singing. The word is one of the means of grace : By hearing it faith cometh ; by constant hearing faith is established. If the word was never heard, how could faith come? If the word be entirely neglected, how can faith grow? Prayer is one of the means of grace : It is appointed in order to keep up communion with God, and to bring down daily supplies of mercies from him: Could these be had without asking ? Certainly they could not. Singing of psalms is also one of the means of grace, how can the blesling promised to the means be received, if no psalms be sung? What sort of a church would it be, in which the word was never read, nor prayers, nor singing of psalms, nor any means of grace used? It could not be a church of Chrift: Because his presence with, and his blessings to his people are promised to them in the use of the means. : The blessing accompanies the ordinance, and is promised unto it; God has joined them together, and they must not be put alunder. He will give honor, he does give honor to his own means. He makes them answer the end of their institution. When the psalms are sung in faith, they do rejoice the heart. The holy Spirit blesses the singing, and causes mutual joy to abound, which is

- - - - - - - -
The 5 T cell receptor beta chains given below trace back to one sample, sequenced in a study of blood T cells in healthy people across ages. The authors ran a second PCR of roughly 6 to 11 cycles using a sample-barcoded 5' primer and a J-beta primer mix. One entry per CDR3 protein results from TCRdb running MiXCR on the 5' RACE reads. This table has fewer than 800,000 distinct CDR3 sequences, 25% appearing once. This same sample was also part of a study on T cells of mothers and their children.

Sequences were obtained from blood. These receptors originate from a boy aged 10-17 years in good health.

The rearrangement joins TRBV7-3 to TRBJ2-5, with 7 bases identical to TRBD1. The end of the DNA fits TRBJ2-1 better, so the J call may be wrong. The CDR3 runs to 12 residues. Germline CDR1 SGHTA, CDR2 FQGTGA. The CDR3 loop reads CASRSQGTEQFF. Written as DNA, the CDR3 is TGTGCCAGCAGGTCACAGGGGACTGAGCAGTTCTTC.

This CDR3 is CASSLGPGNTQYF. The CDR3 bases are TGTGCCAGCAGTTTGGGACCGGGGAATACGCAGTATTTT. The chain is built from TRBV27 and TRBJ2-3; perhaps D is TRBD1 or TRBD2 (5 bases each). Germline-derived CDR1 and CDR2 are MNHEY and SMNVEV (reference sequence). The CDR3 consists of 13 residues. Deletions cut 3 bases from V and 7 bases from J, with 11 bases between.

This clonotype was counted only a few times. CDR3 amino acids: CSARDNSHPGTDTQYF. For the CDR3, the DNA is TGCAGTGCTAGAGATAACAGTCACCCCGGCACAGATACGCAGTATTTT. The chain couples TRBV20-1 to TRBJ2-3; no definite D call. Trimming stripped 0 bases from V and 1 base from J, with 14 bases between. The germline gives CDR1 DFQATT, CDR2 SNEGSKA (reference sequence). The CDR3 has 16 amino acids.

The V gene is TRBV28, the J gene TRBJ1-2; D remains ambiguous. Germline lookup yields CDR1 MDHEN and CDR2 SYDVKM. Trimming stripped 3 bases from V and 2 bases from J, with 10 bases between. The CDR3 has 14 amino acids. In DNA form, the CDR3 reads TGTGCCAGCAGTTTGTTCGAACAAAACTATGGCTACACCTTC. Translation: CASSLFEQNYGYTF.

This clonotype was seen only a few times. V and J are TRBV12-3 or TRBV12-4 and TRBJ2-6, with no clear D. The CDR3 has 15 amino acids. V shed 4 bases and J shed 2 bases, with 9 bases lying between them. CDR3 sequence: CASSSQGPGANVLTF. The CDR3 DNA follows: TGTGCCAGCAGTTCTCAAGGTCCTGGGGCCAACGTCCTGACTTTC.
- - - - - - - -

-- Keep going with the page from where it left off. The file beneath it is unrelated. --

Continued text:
Sixthly, Another reason for preferring divine psalms to man's poems. The psalms were for church service. When the members met, we read of their singing together both in the old testament and in the new. It was their joint offering of praise, The psalms were appointed to be sung in the congregation, that one might admonish another, which we do, by joining with them, by making the word of Christ dwell more richly in them, and by exercising their: graces with ours. Thus we shew our fellowship in the gospel. When we all sing the same psalm, it is as if the church had but one mouth to glorify God. And we never enjoy more of the presence of God, than while we are thus praising him together with thankful hearts) The Lord, who instituted the ordinance, promised this blessing to it: He would have believers to teach and to exhort one another, but it was in singing his own psalms: And when they do, he has met them and blessed them, and always will : He has lifted up the light of his loving countenance upon them, and has refreshed their hearts with the joy of his salvation. ,